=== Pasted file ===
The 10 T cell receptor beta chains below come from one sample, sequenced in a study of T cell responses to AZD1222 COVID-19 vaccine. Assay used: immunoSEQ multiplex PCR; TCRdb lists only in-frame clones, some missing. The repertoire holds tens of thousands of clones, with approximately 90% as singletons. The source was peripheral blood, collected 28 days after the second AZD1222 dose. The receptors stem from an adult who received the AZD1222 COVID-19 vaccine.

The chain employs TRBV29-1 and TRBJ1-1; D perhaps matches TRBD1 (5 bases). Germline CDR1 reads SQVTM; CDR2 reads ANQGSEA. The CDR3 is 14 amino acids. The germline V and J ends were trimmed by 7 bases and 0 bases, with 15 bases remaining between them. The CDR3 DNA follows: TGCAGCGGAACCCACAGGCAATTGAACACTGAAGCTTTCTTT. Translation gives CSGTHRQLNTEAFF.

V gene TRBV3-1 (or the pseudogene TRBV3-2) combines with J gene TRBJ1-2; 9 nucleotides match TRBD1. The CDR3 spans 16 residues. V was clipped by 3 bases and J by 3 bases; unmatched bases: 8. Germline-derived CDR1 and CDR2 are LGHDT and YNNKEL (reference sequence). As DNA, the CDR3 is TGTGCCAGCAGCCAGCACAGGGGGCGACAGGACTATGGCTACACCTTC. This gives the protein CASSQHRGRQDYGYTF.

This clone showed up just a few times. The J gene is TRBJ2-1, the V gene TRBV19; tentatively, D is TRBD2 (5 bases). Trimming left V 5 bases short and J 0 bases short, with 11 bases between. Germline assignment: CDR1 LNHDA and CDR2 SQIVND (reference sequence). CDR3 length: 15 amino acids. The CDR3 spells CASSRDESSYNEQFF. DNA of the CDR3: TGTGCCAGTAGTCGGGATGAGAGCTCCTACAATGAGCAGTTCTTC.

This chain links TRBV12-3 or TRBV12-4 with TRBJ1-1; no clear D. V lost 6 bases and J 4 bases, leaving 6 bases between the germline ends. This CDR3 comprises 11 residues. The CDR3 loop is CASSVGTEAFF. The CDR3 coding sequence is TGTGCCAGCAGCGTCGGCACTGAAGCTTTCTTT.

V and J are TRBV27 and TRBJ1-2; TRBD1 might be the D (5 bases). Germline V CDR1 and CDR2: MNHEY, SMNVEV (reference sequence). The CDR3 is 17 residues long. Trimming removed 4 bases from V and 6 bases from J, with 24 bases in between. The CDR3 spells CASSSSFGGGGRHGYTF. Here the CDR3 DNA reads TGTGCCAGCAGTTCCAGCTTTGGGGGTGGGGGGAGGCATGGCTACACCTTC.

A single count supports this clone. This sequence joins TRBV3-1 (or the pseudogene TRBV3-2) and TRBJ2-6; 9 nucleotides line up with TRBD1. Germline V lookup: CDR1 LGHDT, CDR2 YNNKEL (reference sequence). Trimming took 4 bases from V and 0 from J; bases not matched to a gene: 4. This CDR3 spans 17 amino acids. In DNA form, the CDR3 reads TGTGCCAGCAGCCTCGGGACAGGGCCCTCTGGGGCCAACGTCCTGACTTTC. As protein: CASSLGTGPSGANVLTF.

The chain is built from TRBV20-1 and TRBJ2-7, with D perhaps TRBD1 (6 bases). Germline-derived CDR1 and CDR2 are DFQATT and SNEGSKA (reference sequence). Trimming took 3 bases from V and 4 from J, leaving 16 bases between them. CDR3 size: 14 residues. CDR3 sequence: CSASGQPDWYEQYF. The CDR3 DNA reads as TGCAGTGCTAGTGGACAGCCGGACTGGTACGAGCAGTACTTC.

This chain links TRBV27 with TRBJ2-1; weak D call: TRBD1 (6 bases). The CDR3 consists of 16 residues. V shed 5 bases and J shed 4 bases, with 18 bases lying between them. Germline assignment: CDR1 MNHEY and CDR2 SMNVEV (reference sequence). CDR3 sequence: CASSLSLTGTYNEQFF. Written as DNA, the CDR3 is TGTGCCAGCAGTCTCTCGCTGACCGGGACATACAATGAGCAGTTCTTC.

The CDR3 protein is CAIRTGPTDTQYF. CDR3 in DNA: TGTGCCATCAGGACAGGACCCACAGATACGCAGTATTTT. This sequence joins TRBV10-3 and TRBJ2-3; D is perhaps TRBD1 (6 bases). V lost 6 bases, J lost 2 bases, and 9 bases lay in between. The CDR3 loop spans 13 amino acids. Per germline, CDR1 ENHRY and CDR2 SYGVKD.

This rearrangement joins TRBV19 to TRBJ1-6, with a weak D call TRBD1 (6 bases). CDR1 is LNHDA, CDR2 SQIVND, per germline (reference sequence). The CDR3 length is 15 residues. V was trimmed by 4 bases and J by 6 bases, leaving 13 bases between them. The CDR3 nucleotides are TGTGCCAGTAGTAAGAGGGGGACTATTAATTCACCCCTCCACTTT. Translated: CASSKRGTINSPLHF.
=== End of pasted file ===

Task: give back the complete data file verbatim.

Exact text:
The 10 T cell receptor beta chains below come from one sample, sequenced in a study of T cell responses to AZD1222 COVID-19 vaccine. Assay used: immunoSEQ multiplex PCR; TCRdb lists only in-frame clones, some missing. The repertoire holds tens of thousands of clones, with approximately 90% as singletons. The source was peripheral blood, collected 28 days after the second AZD1222 dose. The receptors stem from an adult who received the AZD1222 COVID-19 vaccine.

The chain employs TRBV29-1 and TRBJ1-1; D perhaps matches TRBD1 (5 bases). Germline CDR1 reads SQVTM; CDR2 reads ANQGSEA. The CDR3 is 14 amino acids. The germline V and J ends were trimmed by 7 bases and 0 bases, with 15 bases remaining between them. The CDR3 DNA follows: TGCAGCGGAACCCACAGGCAATTGAACACTGAAGCTTTCTTT. Translation gives CSGTHRQLNTEAFF.

V gene TRBV3-1 (or the pseudogene TRBV3-2) combines with J gene TRBJ1-2; 9 nucleotides match TRBD1. The CDR3 spans 16 residues. V was clipped by 3 bases and J by 3 bases; unmatched bases: 8. Germline-derived CDR1 and CDR2 are LGHDT and YNNKEL (reference sequence). As DNA, the CDR3 is TGTGCCAGCAGCCAGCACAGGGGGCGACAGGACTATGGCTACACCTTC. This gives the protein CASSQHRGRQDYGYTF.

This clone showed up just a few times. The J gene is TRBJ2-1, the V gene TRBV19; tentatively, D is TRBD2 (5 bases). Trimming left V 5 bases short and J 0 bases short, with 11 bases between. Germline assignment: CDR1 LNHDA and CDR2 SQIVND (reference sequence). CDR3 length: 15 amino acids. The CDR3 spells CASSRDESSYNEQFF. DNA of the CDR3: TGTGCCAGTAGTCGGGATGAGAGCTCCTACAATGAGCAGTTCTTC.

This chain links TRBV12-3 or TRBV12-4 with TRBJ1-1; no clear D. V lost 6 bases and J 4 bases, leaving 6 bases between the germline ends. This CDR3 comprises 11 residues. The CDR3 loop is CASSVGTEAFF. The CDR3 coding sequence is TGTGCCAGCAGCGTCGGCACTGAAGCTTTCTTT.

V and J are TRBV27 and TRBJ1-2; TRBD1 might be the D (5 bases). Germline V CDR1 and CDR2: MNHEY, SMNVEV (reference sequence). The CDR3 is 17 residues long. Trimming removed 4 bases from V and 6 bases from J, with 24 bases in between. The CDR3 spells CASSSSFGGGGRHGYTF. Here the CDR3 DNA reads TGTGCCAGCAGTTCCAGCTTTGGGGGTGGGGGGAGGCATGGCTACACCTTC.

A single count supports this clone. This sequence joins TRBV3-1 (or the pseudogene TRBV3-2) and TRBJ2-6; 9 nucleotides line up with TRBD1. Germline V lookup: CDR1 LGHDT, CDR2 YNNKEL (reference sequence). Trimming took 4 bases from V and 0 from J; bases not matched to a gene: 4. This CDR3 spans 17 amino acids. In DNA form, the CDR3 reads TGTGCCAGCAGCCTCGGGACAGGGCCCTCTGGGGCCAACGTCCTGACTTTC. As protein: CASSLGTGPSGANVLTF.

The chain is built from TRBV20-1 and TRBJ2-7, with D perhaps TRBD1 (6 bases). Germline-derived CDR1 and CDR2 are DFQATT and SNEGSKA (reference sequence). Trimming took 3 bases from V and 4 from J, leaving 16 bases between them. CDR3 size: 14 residues. CDR3 sequence: CSASGQPDWYEQYF. The CDR3 DNA reads as TGCAGTGCTAGTGGACAGCCGGACTGGTACGAGCAGTACTTC.

This chain links TRBV27 with TRBJ2-1; weak D call: TRBD1 (6 bases). The CDR3 consists of 16 residues. V shed 5 bases and J shed 4 bases, with 18 bases lying between them. Germline assignment: CDR1 MNHEY and CDR2 SMNVEV (reference sequence). CDR3 sequence: CASSLSLTGTYNEQFF. Written as DNA, the CDR3 is TGTGCCAGCAGTCTCTCGCTGACCGGGACATACAATGAGCAGTTCTTC.

The CDR3 protein is CAIRTGPTDTQYF. CDR3 in DNA: TGTGCCATCAGGACAGGACCCACAGATACGCAGTATTTT. This sequence joins TRBV10-3 and TRBJ2-3; D is perhaps TRBD1 (6 bases). V lost 6 bases, J lost 2 bases, and 9 bases lay in between. The CDR3 loop spans 13 amino acids. Per germline, CDR1 ENHRY and CDR2 SYGVKD.

This rearrangement joins TRBV19 to TRBJ1-6, with a weak D call TRBD1 (6 bases). CDR1 is LNHDA, CDR2 SQIVND, per germline (reference sequence). The CDR3 length is 15 residues. V was trimmed by 4 bases and J by 6 bases, leaving 13 bases between them. The CDR3 nucleotides are TGTGCCAGTAGTAAGAGGGGGACTATTAATTCACCCCTCCACTTT. Translated: CASSKRGTINSPLHF.